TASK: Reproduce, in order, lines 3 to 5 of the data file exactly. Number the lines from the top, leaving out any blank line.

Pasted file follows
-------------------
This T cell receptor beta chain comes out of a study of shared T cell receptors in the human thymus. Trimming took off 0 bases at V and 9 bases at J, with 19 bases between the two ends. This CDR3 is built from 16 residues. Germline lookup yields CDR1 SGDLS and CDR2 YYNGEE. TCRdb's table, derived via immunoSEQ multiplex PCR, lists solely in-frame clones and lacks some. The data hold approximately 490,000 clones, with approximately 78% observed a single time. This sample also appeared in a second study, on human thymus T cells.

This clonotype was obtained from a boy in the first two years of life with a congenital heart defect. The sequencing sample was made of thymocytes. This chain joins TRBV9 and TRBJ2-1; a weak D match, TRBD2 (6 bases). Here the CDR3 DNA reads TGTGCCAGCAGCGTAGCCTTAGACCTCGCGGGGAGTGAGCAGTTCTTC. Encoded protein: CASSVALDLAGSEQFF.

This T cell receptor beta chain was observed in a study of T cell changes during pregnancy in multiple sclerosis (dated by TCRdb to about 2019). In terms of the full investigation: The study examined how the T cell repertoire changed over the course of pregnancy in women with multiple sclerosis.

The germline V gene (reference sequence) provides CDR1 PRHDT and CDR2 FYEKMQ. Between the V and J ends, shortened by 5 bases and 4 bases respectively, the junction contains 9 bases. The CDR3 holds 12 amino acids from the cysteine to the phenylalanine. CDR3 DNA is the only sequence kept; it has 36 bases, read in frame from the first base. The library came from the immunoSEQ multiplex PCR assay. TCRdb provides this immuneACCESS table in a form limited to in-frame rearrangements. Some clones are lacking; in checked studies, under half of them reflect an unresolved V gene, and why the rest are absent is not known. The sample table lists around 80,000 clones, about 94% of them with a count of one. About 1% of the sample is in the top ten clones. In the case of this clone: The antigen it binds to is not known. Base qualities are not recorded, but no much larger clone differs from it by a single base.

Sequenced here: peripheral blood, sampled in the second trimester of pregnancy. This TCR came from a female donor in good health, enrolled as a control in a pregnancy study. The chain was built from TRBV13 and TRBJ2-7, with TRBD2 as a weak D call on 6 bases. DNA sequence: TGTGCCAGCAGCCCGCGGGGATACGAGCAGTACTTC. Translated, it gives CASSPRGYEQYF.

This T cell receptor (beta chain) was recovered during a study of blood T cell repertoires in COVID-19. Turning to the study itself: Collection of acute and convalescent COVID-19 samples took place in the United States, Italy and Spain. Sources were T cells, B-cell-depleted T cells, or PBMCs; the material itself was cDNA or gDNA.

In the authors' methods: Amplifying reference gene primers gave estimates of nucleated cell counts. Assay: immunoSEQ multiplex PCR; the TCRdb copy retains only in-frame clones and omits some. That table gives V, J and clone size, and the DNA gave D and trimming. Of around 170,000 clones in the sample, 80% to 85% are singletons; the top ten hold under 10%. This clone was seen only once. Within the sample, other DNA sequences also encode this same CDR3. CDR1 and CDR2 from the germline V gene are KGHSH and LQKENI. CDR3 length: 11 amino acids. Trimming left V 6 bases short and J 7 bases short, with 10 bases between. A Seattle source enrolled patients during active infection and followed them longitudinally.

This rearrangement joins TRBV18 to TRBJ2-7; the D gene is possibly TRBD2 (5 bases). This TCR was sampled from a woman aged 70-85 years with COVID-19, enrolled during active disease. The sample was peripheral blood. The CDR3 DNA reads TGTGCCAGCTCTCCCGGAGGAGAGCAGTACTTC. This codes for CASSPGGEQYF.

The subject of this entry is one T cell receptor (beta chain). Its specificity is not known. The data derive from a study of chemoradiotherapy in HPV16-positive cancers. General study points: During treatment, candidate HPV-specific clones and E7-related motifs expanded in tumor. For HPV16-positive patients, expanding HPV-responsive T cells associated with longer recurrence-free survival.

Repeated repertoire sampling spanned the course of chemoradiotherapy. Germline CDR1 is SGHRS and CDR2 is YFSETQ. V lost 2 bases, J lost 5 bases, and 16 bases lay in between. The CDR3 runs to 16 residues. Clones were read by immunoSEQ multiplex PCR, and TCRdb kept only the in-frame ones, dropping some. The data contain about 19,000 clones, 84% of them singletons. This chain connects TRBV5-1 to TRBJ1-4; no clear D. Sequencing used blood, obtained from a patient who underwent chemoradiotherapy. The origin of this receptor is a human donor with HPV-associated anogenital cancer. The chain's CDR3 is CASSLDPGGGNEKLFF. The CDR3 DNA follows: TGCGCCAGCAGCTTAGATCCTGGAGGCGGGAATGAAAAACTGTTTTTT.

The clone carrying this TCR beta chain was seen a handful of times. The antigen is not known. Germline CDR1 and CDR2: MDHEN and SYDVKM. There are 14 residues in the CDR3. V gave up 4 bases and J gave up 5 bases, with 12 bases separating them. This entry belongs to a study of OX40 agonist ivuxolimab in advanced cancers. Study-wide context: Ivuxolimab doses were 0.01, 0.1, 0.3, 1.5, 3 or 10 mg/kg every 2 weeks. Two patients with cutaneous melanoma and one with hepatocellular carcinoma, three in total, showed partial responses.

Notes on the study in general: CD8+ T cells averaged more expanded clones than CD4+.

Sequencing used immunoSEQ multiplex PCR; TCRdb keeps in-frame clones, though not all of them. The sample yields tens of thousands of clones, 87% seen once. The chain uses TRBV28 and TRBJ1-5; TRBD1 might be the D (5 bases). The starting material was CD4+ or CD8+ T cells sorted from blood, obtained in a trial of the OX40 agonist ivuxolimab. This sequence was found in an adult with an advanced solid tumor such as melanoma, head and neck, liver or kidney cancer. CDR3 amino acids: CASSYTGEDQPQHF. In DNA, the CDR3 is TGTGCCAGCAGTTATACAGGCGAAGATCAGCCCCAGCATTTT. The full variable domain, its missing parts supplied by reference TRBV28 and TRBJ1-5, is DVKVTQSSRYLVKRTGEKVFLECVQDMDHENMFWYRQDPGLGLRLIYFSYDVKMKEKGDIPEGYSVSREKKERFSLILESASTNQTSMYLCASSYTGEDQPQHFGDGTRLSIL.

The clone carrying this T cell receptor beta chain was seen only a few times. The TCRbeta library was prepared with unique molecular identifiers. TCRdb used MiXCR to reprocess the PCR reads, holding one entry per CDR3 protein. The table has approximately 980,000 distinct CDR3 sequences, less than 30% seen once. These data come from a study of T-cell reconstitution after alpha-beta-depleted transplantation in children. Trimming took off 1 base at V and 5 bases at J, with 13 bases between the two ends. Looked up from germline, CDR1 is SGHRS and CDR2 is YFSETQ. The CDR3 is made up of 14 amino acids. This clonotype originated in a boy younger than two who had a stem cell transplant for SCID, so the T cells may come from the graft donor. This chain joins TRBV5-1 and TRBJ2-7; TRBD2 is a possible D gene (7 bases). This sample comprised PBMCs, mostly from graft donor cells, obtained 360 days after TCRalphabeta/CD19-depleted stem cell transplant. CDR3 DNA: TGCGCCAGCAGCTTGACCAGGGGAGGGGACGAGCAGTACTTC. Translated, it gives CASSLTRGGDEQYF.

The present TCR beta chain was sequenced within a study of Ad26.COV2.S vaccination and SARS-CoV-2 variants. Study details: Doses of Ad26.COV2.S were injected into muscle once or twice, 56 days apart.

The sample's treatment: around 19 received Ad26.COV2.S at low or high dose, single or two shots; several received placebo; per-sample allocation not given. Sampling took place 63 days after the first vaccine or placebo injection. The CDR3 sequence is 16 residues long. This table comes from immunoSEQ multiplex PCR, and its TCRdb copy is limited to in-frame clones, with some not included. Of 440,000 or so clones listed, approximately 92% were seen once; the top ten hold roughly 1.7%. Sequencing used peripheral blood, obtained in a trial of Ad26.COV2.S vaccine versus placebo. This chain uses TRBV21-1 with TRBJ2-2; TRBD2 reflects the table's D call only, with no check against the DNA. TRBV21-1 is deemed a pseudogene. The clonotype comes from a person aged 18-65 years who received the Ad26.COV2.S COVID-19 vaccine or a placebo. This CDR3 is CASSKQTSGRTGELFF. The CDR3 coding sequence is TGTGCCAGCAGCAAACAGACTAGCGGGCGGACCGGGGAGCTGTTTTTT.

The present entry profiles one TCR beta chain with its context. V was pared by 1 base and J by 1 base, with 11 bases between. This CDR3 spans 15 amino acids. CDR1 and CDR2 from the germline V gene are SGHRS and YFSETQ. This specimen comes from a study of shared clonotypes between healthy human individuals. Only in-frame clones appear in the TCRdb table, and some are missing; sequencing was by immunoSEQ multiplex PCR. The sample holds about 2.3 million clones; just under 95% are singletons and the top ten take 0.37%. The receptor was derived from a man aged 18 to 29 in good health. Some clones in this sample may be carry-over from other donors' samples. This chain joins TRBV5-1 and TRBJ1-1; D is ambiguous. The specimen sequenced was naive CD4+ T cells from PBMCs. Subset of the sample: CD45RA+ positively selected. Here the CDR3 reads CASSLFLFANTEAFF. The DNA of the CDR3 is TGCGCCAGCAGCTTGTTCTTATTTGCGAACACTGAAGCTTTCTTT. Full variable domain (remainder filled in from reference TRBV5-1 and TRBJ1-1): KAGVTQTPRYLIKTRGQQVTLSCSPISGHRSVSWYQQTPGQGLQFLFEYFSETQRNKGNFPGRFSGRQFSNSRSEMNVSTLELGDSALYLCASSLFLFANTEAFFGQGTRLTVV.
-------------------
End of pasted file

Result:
This T cell receptor beta chain was observed in a study of T cell changes during pregnancy in multiple sclerosis (dated by TCRdb to about 2019). In terms of the full investigation: The study examined how the T cell repertoire changed over the course of pregnancy in women with multiple sclerosis.

The germline V gene (reference sequence) provides CDR1 PRHDT and CDR2 FYEKMQ. Between the V and J ends, shortened by 5 bases and 4 bases respectively, the junction contains 9 bases. The CDR3 holds 12 amino acids from the cysteine to the phenylalanine. CDR3 DNA is the only sequence kept; it has 36 bases, read in frame from the first base. The library came from the immunoSEQ multiplex PCR assay. TCRdb provides this immuneACCESS table in a form limited to in-frame rearrangements. Some clones are lacking; in checked studies, under half of them reflect an unresolved V gene, and why the rest are absent is not known. The sample table lists around 80,000 clones, about 94% of them with a count of one. About 1% of the sample is in the top ten clones. In the case of this clone: The antigen it binds to is not known. Base qualities are not recorded, but no much larger clone differs from it by a single base.

Sequenced here: peripheral blood, sampled in the second trimester of pregnancy. This TCR came from a female donor in good health, enrolled as a control in a pregnancy study. The chain was built from TRBV13 and TRBJ2-7, with TRBD2 as a weak D call on 6 bases. DNA sequence: TGTGCCAGCAGCCCGCGGGGATACGAGCAGTACTTC. Translated, it gives CASSPRGYEQYF.